(i) IGW rotational motions

IGW rotational motions are consistent with a superinertial wave continuum, near-inertial waves, and low-frequency lee waves. The near-surface rotational KE shows elongated IGW trains distributed ubiquitously across the domain, in the path of or away from the mean circulation (Fig. 4a; the mean circulation is represented by green contours of time-averaged sea surface height). Most structures of the IGW train are not visible from rotational KE at 1000-m depth (Fig. 4b), suggesting that most have a surface-intensified structure. Intense values of KE are found at 1000-m depth in a specific area (62°–61°W and 57°–58°S), located in the path of the mean circulation (green contours) and in the vicinity of topographic roughness (black isobaths), suggesting that there are IGW motions of deep-reaching vertical structure in this area.

The vertical section of rotational KE across surface-intensified IGW structures (black dotted line at 59.5°W in Fig. 4a) shows that most of the IGW trains extend through the near-surface ocean [0–O(100) m] (Fig. 4c). This vertical structure is compatible with wind-generated near-inertial motions (Alford et al. 2016). This interpretation is supported by the characteristic temporal scales of the surface-intensified patterns of rotational KE. An 87% root-mean-square error is found between subinertial rotational KE (T > Tf; not shown) and rotational KE at the time step of Fig. 4, indicating that the surface-intensified patterns of rotational KE have superinertial frequencies.

The vertical section of rotational KE across deep-reaching IGW structures (black dotted line at 61.5°W in Fig. 4b) shows that these structures correspond to bottom-intensified patterns of rotational KE, which extend over the water column to the surface (Fig. 4d). This vertical structure is compatible with vertically propagating waves, such as lee waves (De Marez et al. 2020; Baker and Mashayek 2021).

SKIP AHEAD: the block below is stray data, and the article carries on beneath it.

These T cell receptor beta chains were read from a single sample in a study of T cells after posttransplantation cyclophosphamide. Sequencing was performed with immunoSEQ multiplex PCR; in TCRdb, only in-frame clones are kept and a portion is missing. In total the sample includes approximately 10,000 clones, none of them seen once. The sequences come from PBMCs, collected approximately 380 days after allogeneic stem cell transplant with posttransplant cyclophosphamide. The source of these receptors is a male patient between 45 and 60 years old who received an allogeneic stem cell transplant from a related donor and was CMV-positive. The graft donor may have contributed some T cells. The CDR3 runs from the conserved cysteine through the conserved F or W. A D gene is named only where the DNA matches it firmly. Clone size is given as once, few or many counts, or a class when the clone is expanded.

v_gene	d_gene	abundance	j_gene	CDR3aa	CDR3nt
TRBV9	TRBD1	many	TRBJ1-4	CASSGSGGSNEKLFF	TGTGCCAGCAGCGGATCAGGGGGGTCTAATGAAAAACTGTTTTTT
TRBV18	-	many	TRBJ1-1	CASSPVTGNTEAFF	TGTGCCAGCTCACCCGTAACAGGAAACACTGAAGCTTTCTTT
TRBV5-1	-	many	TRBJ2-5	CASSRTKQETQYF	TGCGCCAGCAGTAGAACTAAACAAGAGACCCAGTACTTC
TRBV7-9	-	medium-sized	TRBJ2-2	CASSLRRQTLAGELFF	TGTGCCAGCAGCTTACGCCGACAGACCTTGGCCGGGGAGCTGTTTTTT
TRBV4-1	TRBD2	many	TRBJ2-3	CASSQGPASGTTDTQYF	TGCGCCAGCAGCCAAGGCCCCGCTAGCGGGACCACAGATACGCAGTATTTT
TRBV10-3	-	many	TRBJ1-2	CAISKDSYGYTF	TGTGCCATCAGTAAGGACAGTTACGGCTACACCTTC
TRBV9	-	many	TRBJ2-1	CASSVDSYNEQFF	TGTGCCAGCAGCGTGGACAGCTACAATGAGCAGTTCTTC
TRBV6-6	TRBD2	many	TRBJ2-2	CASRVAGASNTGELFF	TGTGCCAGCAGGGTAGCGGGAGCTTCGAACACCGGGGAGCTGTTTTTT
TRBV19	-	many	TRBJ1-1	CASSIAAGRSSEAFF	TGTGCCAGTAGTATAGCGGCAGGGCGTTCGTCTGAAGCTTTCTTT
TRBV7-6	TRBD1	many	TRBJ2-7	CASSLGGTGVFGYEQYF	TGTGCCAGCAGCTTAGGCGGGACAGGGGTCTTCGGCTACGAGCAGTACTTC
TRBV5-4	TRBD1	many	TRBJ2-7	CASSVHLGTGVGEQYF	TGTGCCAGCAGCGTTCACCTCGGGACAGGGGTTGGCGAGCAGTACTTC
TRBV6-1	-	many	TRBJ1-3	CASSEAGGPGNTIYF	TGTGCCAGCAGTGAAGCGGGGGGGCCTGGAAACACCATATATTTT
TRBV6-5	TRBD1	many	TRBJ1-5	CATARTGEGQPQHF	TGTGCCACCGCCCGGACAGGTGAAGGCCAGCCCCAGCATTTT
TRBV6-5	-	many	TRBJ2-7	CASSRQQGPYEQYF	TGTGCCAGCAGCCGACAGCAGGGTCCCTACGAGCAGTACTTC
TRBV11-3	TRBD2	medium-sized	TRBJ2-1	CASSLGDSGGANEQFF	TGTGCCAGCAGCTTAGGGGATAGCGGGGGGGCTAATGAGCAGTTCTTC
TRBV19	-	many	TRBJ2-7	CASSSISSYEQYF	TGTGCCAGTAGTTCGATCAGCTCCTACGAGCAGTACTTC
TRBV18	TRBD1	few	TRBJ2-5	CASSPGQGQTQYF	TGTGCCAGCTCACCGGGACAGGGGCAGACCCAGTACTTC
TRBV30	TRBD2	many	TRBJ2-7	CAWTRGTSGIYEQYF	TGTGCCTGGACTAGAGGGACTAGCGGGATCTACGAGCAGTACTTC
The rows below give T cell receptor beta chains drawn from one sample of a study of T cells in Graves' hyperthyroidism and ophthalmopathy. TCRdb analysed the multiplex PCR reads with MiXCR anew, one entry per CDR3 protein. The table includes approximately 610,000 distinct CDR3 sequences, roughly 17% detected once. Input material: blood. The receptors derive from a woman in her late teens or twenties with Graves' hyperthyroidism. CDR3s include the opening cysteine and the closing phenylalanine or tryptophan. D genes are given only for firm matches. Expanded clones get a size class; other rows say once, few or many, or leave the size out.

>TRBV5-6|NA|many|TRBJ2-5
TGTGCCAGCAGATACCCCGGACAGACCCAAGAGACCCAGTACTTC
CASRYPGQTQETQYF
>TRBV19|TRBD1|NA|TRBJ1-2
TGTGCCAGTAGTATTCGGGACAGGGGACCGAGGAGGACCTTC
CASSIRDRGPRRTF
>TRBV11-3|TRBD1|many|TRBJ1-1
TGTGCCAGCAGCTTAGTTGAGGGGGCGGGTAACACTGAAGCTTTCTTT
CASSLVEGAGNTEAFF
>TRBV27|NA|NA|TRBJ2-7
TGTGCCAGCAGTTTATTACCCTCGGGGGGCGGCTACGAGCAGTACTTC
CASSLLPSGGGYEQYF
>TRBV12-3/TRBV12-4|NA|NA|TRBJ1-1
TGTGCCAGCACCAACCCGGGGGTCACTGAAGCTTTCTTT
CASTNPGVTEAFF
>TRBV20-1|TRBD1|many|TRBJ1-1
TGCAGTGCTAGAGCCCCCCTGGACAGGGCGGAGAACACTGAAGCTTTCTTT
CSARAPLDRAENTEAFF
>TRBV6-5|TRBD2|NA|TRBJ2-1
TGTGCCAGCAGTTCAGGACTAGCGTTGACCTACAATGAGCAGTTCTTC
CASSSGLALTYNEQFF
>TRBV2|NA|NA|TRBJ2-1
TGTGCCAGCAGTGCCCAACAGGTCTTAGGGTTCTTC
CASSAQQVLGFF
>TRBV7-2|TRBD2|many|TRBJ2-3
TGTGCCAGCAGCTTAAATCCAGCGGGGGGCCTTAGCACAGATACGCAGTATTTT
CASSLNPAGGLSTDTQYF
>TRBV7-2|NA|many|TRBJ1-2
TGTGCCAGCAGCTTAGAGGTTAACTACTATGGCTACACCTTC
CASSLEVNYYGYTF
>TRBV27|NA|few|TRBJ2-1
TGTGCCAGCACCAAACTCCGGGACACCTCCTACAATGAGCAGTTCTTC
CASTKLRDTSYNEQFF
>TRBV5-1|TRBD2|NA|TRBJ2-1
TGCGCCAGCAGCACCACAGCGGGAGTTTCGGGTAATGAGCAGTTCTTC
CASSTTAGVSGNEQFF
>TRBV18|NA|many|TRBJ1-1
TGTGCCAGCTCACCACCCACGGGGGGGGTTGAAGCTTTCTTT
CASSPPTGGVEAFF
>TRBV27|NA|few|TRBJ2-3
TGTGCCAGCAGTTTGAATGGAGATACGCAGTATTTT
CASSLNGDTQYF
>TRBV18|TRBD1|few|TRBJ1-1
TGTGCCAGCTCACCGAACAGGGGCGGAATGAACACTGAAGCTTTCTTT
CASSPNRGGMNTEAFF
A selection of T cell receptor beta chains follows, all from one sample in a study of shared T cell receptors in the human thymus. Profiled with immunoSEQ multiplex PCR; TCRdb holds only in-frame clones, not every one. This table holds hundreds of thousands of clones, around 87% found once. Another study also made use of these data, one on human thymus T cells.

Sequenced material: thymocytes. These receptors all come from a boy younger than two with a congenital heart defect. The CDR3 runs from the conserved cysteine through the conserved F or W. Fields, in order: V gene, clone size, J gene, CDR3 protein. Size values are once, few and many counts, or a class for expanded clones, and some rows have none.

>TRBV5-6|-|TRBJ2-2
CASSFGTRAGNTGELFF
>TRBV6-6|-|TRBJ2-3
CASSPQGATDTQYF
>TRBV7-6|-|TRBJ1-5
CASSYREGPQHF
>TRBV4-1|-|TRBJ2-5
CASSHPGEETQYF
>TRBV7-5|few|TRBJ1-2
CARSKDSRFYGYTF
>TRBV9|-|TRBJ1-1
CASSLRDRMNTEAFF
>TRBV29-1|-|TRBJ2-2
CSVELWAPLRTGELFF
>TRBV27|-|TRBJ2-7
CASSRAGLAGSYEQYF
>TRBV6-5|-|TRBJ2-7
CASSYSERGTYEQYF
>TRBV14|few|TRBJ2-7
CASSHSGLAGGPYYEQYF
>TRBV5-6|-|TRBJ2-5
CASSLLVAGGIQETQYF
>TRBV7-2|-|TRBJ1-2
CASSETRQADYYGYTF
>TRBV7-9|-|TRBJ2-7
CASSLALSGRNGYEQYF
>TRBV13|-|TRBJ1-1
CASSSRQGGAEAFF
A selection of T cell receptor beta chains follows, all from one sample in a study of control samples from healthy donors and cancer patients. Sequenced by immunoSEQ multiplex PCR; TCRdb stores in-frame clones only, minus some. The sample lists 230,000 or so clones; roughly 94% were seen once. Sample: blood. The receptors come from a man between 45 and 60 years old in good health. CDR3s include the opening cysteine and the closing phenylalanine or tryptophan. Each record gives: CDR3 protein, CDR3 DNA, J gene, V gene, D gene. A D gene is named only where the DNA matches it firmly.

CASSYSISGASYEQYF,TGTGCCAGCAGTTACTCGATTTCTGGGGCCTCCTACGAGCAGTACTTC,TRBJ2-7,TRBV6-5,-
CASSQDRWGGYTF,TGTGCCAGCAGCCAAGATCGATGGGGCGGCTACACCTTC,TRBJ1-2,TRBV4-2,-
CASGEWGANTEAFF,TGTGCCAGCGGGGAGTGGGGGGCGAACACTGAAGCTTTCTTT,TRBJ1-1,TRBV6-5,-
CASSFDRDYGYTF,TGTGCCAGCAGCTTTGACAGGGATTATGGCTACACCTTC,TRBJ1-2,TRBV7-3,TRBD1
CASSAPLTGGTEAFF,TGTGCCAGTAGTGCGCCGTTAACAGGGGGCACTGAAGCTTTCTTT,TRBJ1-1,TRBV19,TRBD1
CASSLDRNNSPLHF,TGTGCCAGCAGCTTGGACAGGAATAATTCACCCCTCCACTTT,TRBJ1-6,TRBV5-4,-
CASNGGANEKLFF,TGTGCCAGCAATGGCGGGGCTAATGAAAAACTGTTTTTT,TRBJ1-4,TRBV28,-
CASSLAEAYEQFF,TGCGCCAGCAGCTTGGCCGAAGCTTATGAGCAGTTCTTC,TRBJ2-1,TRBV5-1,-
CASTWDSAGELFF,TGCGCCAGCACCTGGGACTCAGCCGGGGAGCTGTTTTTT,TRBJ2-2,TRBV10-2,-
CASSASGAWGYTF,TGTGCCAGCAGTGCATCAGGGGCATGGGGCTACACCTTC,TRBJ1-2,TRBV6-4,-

(ii) IGW divergent motions

IGW divergent motions are primarily consistent with low-frequency lee waves. The near-surface horizontal section of divergent KE displays hatched patterns, mainly located in areas in the path of the mean circulation (Fig. 4e). The most intense values of divergent KE are collocated with the rotational KE patterns extending through the water column and consistent with lee waves (62°–61°W and 57°–58°S; Figs. 4b,d). In this area, the intense hatched patterns of near-surface divergent KE are collocated with strong low-frequency vertical velocities at 1000-m depth (Figs. 4e,f), suggesting that the two patterns are vertically extensive. This is confirmed by vertical sections, which show that the intense patterns of KE and low-frequency vertical velocity have a bottom-intensified structure, which spans through the water column to the surface (Figs. 4g,h).

The spatial correspondence between bottom-intensified patterns of rotational and divergent KE and low-frequency vertical velocities, intensified through the water column up to the surface, supports the presence of lee waves in the near-surface ocean. This suggests that lee waves might contribute to near-surface turbulence, potentially shedding new light on their role in near-surface dynamics. We discuss the possible contribution of bottom-generated lee waves to near-surface turbulence in sections 4 and 5.

In summary, submesoscale NWC motions correspond to primarily rotational eddies and fronts with rotational and divergent components. Submesoscale IGW motions primarily consist of near-inertial motions and the internal wave continuum that appear largely rotational at a given time step, as well as for lee waves with rotational and divergent components. We characterize the motions’ spatiotemporal scales in the next section.

b. Description in terms of spatiotemporal scales

The spatiotemporal scales of rotational and divergent components of NWC and IGW motions are assessed with frequency–horizontal wavenumber spectra of near-surface KE in the Earth reference frame (Fig. 5). See appendix D for details of the computation of KE spectra.

1) Nonwave currents

NWC rotational motions extend from the mesoscale, at large spatial and long temporal scales (LλRd=75km;Tdays), to the submesoscale range, at intermediate spatial and temporal scales (λRd=75kmL>3km;dayT>2h) (Fig. 5a). This is the most energetic class of motions of any spatiotemporal scales, consistent with a typical winter near-surface regime (Torres et al. 2022). The KE continuum of NWC rotational motions in the mesoscale and submesoscale ranges (Fig. 5a) points to the occurrence of strong nonlinear interactions that transfer KE across spatiotemporal scales.